The Christmas and New Year period can often be a critical time for business owners, with many of them no doubt trying their best to encourage some of those problem debtors to pay and hopefully reduce their debtor days to an acceptable level.
Many businesses will effectively shut down from 20th December and as a result, payments often won’t get made, cheques don’t get signed and businesses can experience real problems with cashflow at this time and owners can understandably, therefore, find it hard to tide the business over until work starts again. Add to this the current uncertainty surrounding both the political situation and the issue of Brexit, and it becomes clear why it’s vital that business owners pull out all the stops over the next few days to ensure they get paid.
Tips for getting payments made
While we all know that there is often a tendency to take your foot off the gas during the festive period, you don’t want to be left with a headache when the New Year arrives. And making even a few, small changes to credit control procedures at this time of year can mean you gain an advantage over your competitors.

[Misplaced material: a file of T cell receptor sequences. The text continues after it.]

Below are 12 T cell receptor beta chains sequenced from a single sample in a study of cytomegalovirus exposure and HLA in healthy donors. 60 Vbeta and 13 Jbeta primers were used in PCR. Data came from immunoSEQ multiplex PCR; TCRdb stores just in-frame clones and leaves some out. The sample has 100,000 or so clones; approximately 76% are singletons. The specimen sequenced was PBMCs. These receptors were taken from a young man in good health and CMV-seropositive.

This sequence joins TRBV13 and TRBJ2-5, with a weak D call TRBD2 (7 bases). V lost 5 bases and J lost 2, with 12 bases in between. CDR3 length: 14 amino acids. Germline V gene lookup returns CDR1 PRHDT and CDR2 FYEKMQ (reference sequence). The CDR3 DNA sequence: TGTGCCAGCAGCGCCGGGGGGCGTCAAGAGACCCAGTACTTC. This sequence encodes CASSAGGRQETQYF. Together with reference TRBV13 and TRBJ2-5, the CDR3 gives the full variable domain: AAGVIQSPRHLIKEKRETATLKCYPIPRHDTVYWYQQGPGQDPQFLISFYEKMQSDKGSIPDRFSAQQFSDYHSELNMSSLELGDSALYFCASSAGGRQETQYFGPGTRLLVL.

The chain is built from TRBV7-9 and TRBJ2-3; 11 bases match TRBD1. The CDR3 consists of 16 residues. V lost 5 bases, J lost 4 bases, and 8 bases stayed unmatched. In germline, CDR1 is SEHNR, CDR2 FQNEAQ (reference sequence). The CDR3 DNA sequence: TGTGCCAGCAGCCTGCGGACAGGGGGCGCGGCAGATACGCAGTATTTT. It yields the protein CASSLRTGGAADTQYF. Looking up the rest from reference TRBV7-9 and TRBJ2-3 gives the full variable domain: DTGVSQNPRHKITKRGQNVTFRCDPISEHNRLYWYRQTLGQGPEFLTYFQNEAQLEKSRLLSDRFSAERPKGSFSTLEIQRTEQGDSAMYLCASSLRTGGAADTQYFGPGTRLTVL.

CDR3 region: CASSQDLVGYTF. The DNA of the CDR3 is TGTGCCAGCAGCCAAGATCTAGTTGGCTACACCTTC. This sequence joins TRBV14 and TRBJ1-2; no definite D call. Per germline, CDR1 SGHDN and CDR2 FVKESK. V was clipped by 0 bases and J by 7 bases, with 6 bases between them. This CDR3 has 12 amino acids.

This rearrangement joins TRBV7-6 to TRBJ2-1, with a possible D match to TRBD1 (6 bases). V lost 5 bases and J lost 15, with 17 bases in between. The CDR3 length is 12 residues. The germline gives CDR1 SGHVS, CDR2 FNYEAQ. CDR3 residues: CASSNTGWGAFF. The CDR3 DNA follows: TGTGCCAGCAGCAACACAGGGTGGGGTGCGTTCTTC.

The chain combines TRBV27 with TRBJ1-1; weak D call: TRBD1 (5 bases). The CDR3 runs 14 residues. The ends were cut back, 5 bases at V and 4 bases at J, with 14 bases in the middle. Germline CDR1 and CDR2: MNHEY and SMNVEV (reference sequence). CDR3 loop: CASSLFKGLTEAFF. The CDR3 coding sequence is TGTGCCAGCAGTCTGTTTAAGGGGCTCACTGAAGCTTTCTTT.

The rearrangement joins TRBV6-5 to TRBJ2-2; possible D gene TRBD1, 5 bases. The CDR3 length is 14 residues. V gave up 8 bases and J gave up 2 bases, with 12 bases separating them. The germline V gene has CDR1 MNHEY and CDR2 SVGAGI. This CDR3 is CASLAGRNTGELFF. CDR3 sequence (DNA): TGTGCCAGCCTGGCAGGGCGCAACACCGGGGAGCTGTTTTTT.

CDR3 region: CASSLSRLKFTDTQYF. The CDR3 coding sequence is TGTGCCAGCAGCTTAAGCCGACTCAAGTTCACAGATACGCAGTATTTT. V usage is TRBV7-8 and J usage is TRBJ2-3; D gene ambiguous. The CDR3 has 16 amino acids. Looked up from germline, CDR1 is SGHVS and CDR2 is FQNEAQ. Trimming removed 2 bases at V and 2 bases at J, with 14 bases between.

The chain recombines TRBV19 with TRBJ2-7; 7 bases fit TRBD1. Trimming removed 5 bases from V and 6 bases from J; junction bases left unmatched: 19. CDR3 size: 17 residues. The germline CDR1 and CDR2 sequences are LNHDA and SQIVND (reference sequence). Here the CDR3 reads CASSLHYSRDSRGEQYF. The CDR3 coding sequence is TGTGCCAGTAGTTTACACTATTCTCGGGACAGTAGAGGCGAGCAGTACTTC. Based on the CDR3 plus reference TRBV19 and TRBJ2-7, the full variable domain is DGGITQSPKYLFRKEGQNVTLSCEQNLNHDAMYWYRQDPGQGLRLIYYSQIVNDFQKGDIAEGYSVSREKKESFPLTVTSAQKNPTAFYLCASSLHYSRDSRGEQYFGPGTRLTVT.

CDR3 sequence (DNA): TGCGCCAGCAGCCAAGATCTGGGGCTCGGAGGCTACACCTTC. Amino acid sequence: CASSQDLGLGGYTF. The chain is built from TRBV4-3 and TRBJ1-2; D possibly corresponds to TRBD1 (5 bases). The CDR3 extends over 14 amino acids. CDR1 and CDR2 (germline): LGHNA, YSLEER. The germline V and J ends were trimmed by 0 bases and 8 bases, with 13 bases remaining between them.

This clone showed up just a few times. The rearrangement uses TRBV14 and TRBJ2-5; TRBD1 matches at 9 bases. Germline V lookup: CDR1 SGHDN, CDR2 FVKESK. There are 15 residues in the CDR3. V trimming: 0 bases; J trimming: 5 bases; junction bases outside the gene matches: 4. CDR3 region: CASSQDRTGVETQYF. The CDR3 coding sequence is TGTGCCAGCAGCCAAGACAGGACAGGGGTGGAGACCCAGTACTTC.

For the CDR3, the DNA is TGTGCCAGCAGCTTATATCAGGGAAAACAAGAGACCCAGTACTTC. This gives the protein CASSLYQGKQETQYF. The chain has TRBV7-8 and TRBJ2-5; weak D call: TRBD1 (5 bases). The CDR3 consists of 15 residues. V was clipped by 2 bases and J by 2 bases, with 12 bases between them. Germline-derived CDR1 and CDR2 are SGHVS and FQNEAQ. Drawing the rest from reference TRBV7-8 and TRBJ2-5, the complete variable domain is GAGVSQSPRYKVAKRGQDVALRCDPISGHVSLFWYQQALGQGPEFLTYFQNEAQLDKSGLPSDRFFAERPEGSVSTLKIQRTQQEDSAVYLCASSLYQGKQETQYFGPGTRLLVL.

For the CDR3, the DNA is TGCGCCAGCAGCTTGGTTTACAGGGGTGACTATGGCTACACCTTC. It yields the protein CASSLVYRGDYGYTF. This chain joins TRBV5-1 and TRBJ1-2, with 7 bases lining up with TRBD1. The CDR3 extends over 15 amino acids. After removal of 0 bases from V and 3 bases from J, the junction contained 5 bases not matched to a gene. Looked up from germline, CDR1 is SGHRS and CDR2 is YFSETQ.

Business owners should consider sending gentle reminders or making polite telephone calls at the earliest opportunity to let your debtors know the expected payment date, as this can really help to keep customers focused on what’s required of them.
You should also ensure that customers have their invoices as soon as possible, which helps to avoid delays when payment is due and also means that their debtor days do not increase.
How do you compare?
Why not take stock of how your business performed last financial year and compare your debtor days with those of your industry standards by using our DSO comparison tool?
If recovery is still an issue for your business, our Debt Recovery Team can play a vital part in easing any concerns that you may have. The service provided is swift, professional and - most importantly – cost-effective.
Disclaimer: Anything posted on this blog is for general information only and is not intended to provide legal advice on any general or specific matter. Please refer to our terms and conditions for further information. Please contact the author of the blog if you would like to discuss the issues raised.